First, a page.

^{1}, François A. Detcheverry

^{1}, Marcus Müller

^{2}and Juan J. de Pablo

^{1,a)}

### Abstract

A Monte Carlo formalism for the study of polymeric melts is described. The model is particle-based, but the interaction is derived from a local density functional that appears in the field-based model. The method enables Monte Carlo simulations in the , , semigrandcanonical and Gibbs ensembles, and direct calculation of free energies. The approach is illustrated in the context of two examples. In the first, we consider the phase separation of a binary homopolymer blend and present results for the phase diagram and the critical point. In the second, we address the microphase separation of a symmetric diblock copolymer, examine the distribution of local stresses in lamellae, and determine the order-disorder transition temperature.

I. INTRODUCTION

II. METHOD

III. RESULTS

IV. CONCLUSION

### Key Topics

- Block copolymers
- 17.0
- Chemical potential
- 11.0
- Monte Carlo methods
- 9.0
- Polymers
- 9.0
- Mean field theory
- 7.0

## Figures

The ratio as a function of , the number of particles each particle interacts with. Here, the contour discretization is . The line is a guide to the eye. All other results in this work use unless otherwise mentioned.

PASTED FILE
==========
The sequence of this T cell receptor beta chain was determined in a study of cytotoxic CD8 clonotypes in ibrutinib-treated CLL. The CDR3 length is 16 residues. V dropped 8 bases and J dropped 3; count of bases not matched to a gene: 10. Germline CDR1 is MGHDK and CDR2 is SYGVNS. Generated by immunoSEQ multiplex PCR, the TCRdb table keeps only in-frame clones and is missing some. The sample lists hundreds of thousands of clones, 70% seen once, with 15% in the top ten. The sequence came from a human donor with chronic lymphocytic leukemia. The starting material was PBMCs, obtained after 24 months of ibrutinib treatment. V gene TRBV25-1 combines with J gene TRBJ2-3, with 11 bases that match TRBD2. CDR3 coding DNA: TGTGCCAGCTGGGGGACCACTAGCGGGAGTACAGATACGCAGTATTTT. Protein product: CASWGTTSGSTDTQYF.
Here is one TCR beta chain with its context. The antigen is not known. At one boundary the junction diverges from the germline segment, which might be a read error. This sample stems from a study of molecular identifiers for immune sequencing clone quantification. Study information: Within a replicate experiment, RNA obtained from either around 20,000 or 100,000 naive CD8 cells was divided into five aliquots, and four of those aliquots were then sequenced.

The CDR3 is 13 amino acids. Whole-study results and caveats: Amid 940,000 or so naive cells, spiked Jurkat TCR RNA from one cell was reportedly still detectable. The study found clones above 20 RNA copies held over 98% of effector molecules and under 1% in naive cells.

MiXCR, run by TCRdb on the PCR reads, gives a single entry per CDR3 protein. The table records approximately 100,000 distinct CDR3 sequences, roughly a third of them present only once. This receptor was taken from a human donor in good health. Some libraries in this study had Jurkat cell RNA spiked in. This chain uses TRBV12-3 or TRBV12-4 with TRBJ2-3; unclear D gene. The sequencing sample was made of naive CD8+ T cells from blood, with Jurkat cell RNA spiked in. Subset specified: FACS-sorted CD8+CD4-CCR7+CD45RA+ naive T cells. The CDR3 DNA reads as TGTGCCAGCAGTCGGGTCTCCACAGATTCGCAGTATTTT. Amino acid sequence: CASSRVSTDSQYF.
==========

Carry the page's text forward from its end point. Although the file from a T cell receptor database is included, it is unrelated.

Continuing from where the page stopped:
The ratio as a function of , the number of particles each particle interacts with. Here, the contour discretization is . The line is a guide to the eye. All other results in this work use unless otherwise mentioned.

(a) Coexistence curves computed in the semigrandcanonical ensemble for binary mixtures of homopolymers with (◼), (◆), (▲), and (●). The curve obtained with simulation in the Gibbs ensemble for is also shown . Note that the vertical axis corresponds to , not . The black line represents the mean-field prediction for an incompressible blend. (b) The probability distribution of the order parameter ; the black line shows the result for the Ising universality class,^{32} and the colored curves show results for different blends at our estimate of . (c) as a function of . The line is a linear fit to the data.